Your credit utilization ratio is a crucial part of calculating your FICO score. The lower your ratio is, the better your score will be. In general, it’s recommended that you keep this below 30%. If your ratio goes above this, make sure to take action and pay down your debt to improve your score.

Most people have more than one credit card or line of credit and all of these credit sources must be included in your credit utilization ratio calculation. If this sounds like a headache to you, worry not! There are plenty of tools out there to make your life easier:

Credit Card Utilization Spreadsheet

A spreadsheet is a great way to keep track of your credit utilization ratio and is handy if you have several cards. Some software specializes in credit card utilization, but if you’re tight on cash, Excel or Sheets are free tools that you can use.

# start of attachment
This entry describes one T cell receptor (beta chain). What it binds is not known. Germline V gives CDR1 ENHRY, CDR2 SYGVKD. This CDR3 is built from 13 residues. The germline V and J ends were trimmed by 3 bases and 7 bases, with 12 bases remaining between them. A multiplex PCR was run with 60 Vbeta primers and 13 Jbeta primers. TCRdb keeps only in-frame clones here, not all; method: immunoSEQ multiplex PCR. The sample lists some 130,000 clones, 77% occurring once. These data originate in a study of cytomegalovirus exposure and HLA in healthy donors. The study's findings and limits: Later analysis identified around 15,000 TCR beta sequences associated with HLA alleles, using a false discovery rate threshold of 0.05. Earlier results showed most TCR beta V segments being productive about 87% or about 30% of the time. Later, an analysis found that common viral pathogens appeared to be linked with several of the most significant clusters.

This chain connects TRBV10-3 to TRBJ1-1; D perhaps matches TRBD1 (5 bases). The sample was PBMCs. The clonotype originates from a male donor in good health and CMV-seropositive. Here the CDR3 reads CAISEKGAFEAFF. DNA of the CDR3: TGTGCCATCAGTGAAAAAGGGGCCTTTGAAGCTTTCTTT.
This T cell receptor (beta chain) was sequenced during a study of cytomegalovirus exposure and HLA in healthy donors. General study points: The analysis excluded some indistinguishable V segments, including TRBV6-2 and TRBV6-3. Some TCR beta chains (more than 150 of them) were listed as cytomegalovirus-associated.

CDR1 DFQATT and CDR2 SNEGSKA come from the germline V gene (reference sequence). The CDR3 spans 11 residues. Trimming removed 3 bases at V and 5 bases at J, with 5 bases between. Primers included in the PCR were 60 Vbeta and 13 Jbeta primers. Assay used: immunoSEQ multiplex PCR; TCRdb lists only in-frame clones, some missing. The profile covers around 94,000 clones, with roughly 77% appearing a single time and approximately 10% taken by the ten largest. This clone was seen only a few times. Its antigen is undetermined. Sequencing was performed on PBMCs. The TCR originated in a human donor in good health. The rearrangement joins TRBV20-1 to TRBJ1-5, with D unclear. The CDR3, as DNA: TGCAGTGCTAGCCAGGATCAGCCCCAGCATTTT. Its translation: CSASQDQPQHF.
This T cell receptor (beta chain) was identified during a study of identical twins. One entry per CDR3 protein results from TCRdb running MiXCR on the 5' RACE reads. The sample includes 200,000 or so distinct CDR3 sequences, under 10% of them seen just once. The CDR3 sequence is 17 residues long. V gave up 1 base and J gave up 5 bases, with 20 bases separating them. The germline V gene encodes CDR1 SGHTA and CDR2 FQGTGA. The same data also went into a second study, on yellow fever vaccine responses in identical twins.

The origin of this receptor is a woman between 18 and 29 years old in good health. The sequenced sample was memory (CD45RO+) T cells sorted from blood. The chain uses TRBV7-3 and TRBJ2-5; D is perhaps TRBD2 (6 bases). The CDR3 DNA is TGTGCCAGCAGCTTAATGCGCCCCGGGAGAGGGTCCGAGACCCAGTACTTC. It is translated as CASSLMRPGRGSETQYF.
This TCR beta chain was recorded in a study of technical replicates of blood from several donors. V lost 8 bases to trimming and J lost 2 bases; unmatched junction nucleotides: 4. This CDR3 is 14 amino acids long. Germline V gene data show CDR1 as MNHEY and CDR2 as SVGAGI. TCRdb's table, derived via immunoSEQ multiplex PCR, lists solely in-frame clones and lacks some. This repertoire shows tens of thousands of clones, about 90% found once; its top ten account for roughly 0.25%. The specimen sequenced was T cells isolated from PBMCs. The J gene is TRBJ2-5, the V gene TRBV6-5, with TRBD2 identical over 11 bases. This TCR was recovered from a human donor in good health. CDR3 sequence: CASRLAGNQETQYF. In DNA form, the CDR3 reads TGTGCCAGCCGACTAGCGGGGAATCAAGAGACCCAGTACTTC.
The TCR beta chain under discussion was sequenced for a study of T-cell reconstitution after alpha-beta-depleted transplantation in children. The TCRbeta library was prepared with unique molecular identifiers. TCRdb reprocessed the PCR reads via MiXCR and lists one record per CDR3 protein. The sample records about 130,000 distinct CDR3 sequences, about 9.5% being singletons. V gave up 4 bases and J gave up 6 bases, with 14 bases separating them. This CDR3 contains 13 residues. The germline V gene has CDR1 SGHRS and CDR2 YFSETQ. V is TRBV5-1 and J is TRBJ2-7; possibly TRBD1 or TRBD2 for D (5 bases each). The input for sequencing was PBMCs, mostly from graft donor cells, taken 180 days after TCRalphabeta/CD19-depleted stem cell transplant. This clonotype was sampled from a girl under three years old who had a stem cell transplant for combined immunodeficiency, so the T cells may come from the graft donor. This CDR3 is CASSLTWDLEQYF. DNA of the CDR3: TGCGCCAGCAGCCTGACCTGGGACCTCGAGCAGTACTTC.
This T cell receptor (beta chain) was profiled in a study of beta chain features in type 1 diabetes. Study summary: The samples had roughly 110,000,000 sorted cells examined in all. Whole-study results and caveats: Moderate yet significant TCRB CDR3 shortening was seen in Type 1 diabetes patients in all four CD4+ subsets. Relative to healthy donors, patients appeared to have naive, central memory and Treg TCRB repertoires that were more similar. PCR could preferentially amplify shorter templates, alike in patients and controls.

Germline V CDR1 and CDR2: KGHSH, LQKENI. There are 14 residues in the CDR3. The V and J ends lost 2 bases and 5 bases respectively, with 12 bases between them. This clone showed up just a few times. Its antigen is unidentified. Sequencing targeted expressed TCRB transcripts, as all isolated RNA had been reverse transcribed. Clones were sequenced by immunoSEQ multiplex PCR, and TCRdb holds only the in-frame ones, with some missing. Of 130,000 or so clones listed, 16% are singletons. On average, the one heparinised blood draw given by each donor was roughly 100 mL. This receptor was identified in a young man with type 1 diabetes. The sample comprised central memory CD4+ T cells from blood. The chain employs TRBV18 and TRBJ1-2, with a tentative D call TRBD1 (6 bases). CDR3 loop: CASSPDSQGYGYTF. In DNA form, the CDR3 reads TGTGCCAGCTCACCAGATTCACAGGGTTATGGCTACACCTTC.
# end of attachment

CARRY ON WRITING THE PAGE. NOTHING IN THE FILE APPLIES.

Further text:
Utilization Credit Card Calculator

Another popular tool for calculating your credit utilization ratio is a credit card utilization calculator. Some software specializes in this and can tell you how much to charge on each card to reach a certain ratio. These tools are great because they have all the information you need right there. You just fill in the numbers, and it will do the math.

Per-Card vs. Overall Utilization Ratio

There are two different credit utilization ratios that you should know about. The first is the one we introduced in the example above—the per-card ratio. This factor represents your utilization of a specific card. This is a good indicator of your financial health, and if you have the same per-card utilization ratio for all your cards, there is nothing to worry about.